There is a hyper-delicate balance between rational and irrational fear. This is easily explained by example: there is the well-founded fear of standing-in-the-middle-of-a-field-with-an-umbrella-in-a-thunderstorm fear. On the flip side there is the fear that the cockroach skittering on the floor will somehow approach and harm you. I suffer from both. I am the biggest wuss in my house. Ask my kids. They will be happy to back this up.
In Galvin de Becker’s book, The Gift of Fear, the case is made that some fear is innate. Fear can save your life as he shows in an example in the book. The simple act of an attacker closing a window as he leaves his victim behind in the room and, intuitively, the victim realizes that if she doesn’t get out of there, she will be a murder victim. She does and lives to tell about it.
There is the completely neurotic fear that my dog, Baci, suffers from. She won’t step on a different surface. New hardwood, tile, slate or plywood. She will not step over it, onto it or around it. She is paralyzed. It seems so irrational but there must be something to this paralysis. Did she step onto some surface in her puppydom that caused this irrational fear?
So now what? How do you conquer fear?
1. Check First. Is this rational? What are you basing this on? Is the cockroach really going to attack you? When did you last read the headline – “Mother Killed By Palmetto Bug.” Think about this in relation to YOU – Would applying for that new position mean you would lose your current job? Nah. Face it, most decisions you make are not catastrophic. But investigating what your fear is based on is important; especially when it comes to your future in the workplace.
2. Research. I find that researching all available scenarios helps. If you are looking for a new job, maybe this means looking down avenues you would typically not consider. Maybe you would be willing to move or adding an extra 30 minutes to your commute. Maybe look at a different industry. Baci is constantly testing the waters; especially if there is a desirable tennis ball in the middle of the piece of plywood. Doing the research makes it easier for her to take the next step.
3. Test. Take a step. Go grab your slipper from the other room. At least you’ll be prepared to smack that cockroach. Call a friend you know in the industry you might want to move to and ask what opportunities are available. Baci starts by putting out a paw and then retreating. She’s testing her hypothesis. You are going to have to test the waters. Start writing the blog even if you don’t finish it in the first pass.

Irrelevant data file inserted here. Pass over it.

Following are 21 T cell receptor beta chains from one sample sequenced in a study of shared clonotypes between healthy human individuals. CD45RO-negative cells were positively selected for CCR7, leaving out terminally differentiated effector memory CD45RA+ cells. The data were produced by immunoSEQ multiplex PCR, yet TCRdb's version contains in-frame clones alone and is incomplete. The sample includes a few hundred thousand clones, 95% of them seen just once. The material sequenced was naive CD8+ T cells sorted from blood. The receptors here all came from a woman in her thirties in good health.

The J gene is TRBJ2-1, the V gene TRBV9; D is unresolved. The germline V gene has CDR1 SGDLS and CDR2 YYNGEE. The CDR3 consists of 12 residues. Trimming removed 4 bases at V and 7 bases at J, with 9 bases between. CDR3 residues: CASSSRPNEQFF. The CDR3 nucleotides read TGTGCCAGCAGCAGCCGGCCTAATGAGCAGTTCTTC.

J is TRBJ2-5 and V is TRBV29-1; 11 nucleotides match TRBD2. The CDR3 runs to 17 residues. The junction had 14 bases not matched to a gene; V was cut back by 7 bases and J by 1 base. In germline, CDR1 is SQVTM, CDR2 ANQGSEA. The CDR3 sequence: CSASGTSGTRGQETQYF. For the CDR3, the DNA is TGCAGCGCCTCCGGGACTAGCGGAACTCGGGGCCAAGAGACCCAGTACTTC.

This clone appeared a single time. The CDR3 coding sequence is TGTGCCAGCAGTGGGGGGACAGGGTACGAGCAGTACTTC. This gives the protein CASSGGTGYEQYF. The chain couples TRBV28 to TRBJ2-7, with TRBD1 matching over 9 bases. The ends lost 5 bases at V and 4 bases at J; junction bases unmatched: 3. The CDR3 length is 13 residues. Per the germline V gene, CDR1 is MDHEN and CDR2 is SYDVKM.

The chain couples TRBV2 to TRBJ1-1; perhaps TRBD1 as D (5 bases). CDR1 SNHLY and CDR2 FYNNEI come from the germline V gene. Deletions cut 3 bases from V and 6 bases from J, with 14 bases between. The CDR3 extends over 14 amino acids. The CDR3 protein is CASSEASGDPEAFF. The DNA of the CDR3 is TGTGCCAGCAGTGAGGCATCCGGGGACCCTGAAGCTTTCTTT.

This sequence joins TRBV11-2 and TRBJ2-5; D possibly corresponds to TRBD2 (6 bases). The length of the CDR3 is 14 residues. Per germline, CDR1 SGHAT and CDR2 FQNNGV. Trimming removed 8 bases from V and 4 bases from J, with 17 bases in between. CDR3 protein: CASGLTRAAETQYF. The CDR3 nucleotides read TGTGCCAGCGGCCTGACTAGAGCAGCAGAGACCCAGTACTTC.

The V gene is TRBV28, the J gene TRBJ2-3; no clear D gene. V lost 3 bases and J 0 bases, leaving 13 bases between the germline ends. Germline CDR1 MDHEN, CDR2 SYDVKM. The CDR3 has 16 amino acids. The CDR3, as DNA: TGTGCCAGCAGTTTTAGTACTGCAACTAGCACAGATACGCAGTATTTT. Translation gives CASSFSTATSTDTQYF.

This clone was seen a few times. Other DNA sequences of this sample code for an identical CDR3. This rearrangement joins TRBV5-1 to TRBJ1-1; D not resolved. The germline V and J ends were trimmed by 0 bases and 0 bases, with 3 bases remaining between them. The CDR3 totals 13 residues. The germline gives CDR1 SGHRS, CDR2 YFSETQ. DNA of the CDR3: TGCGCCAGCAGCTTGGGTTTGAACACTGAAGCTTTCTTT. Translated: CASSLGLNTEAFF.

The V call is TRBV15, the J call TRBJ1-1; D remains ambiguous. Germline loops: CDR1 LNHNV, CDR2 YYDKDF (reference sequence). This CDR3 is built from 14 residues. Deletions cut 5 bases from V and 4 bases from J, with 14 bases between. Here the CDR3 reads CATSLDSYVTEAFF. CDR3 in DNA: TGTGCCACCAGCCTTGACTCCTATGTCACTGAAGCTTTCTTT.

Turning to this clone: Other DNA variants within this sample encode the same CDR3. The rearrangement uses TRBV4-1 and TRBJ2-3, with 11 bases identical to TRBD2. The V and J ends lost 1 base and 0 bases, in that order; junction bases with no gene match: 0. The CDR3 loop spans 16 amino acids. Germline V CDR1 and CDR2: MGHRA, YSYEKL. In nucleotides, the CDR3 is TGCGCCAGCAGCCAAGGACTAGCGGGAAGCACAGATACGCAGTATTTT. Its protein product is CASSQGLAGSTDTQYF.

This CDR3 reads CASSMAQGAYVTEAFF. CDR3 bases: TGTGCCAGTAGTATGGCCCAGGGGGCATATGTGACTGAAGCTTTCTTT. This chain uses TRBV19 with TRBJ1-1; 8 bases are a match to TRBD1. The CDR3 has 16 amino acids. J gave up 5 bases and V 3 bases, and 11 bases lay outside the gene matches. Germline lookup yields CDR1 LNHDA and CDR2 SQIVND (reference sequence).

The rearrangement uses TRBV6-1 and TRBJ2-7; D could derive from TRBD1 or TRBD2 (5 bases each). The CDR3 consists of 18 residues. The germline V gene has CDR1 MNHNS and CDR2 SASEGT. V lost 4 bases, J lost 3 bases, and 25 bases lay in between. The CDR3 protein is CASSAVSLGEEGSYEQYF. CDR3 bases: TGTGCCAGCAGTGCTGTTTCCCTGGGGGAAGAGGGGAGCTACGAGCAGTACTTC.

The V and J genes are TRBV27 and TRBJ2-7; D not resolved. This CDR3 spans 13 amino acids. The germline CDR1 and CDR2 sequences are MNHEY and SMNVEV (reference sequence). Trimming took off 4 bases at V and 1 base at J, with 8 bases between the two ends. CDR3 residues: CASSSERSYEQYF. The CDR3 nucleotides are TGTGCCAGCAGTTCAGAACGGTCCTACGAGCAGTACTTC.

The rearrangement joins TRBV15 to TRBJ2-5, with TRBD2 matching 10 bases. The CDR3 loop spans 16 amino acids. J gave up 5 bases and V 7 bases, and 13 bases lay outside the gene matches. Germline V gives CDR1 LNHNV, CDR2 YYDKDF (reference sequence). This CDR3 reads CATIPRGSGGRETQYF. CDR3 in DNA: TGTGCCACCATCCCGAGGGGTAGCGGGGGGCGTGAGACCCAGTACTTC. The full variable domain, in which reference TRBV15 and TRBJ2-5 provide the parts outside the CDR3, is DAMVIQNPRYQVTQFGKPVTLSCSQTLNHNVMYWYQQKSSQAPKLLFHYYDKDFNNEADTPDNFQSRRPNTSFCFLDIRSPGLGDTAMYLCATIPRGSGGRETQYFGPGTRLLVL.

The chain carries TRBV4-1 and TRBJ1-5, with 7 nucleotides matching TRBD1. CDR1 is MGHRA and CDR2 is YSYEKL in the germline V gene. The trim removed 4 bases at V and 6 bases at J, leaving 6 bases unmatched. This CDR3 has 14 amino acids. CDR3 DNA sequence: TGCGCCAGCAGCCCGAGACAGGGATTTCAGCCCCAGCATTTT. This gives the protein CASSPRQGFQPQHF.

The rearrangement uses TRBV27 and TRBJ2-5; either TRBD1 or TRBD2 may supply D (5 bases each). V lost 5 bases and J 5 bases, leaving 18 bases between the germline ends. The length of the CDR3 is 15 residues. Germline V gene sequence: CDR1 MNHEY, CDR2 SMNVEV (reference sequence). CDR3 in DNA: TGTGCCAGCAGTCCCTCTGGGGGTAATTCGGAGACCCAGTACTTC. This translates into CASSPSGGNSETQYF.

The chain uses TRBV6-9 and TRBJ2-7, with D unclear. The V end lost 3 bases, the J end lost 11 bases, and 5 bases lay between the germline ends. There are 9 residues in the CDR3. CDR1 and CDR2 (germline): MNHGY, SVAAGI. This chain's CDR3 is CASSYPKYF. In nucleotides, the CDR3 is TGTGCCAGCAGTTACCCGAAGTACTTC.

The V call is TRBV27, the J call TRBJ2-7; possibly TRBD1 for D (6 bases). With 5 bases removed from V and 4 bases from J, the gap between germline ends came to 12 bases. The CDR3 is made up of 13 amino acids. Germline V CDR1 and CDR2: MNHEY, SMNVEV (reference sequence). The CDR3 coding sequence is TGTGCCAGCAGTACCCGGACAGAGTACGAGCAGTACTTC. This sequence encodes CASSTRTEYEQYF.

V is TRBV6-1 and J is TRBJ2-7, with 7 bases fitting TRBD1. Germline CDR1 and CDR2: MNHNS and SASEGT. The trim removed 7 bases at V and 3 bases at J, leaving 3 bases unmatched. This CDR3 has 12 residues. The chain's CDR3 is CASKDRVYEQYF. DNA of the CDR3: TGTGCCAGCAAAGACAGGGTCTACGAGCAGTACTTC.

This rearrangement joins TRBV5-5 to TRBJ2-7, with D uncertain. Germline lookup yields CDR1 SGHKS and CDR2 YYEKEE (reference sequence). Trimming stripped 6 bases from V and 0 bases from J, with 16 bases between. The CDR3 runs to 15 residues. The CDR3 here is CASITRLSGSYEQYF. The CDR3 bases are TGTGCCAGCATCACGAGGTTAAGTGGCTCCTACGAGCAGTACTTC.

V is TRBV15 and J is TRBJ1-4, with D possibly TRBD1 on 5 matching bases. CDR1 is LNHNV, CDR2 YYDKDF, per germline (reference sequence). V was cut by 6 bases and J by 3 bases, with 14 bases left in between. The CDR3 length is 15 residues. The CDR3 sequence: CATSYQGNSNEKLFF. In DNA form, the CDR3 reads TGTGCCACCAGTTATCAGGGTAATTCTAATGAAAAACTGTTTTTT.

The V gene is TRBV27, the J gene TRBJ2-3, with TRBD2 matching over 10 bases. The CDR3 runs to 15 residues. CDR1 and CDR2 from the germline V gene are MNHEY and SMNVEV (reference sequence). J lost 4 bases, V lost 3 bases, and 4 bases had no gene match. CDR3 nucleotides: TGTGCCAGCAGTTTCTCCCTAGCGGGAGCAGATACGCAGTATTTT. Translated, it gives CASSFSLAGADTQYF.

4. Scared. Sometimes you just have to do it scared. Actually, you frequently have to do it scared. My husband and I were watching the gymnastic trials for the Olympics last year. There was Danell Leyva on the high bar, flying high above the bar in some kind of back flip. I turned to Kevin and said, “So how do you try that the first time?” We laughed. But you have to. I can promise you Levya, was at least a little bit scared the first time he let go of that bar to launch himself 25 feet above the ground. You really don’t want to fail at that the first time out – watch it here. Do it scared.
5. Pathways. You are going to need to lay some new neural pathways. Charles Duhigg compares them to ruts in the mud. It’s really difficult to change ruts. The only way is to start working on it. This is extremely hard for me. Take a breath, regroup and lay down a new rut.
My dog Baci is amazing at this. First, she is paralyzed by the new hardwood floor in the dining room. She won’t set a paw on the floor. But her favorite window for squirrel hunting is only three feet away…across the new surface. She runs around to all the entrances to check that the new surface is everywhere. She looks at my husband to be assured that the new surface is safe. Sniffs. Tests it with her paw. Retreats. It may take an hour or three days, but eventually she is trotting up to her favorite spot staring out the window, standing proudly on the new hardwood floor. She’s laying new neural pathways.
How about you?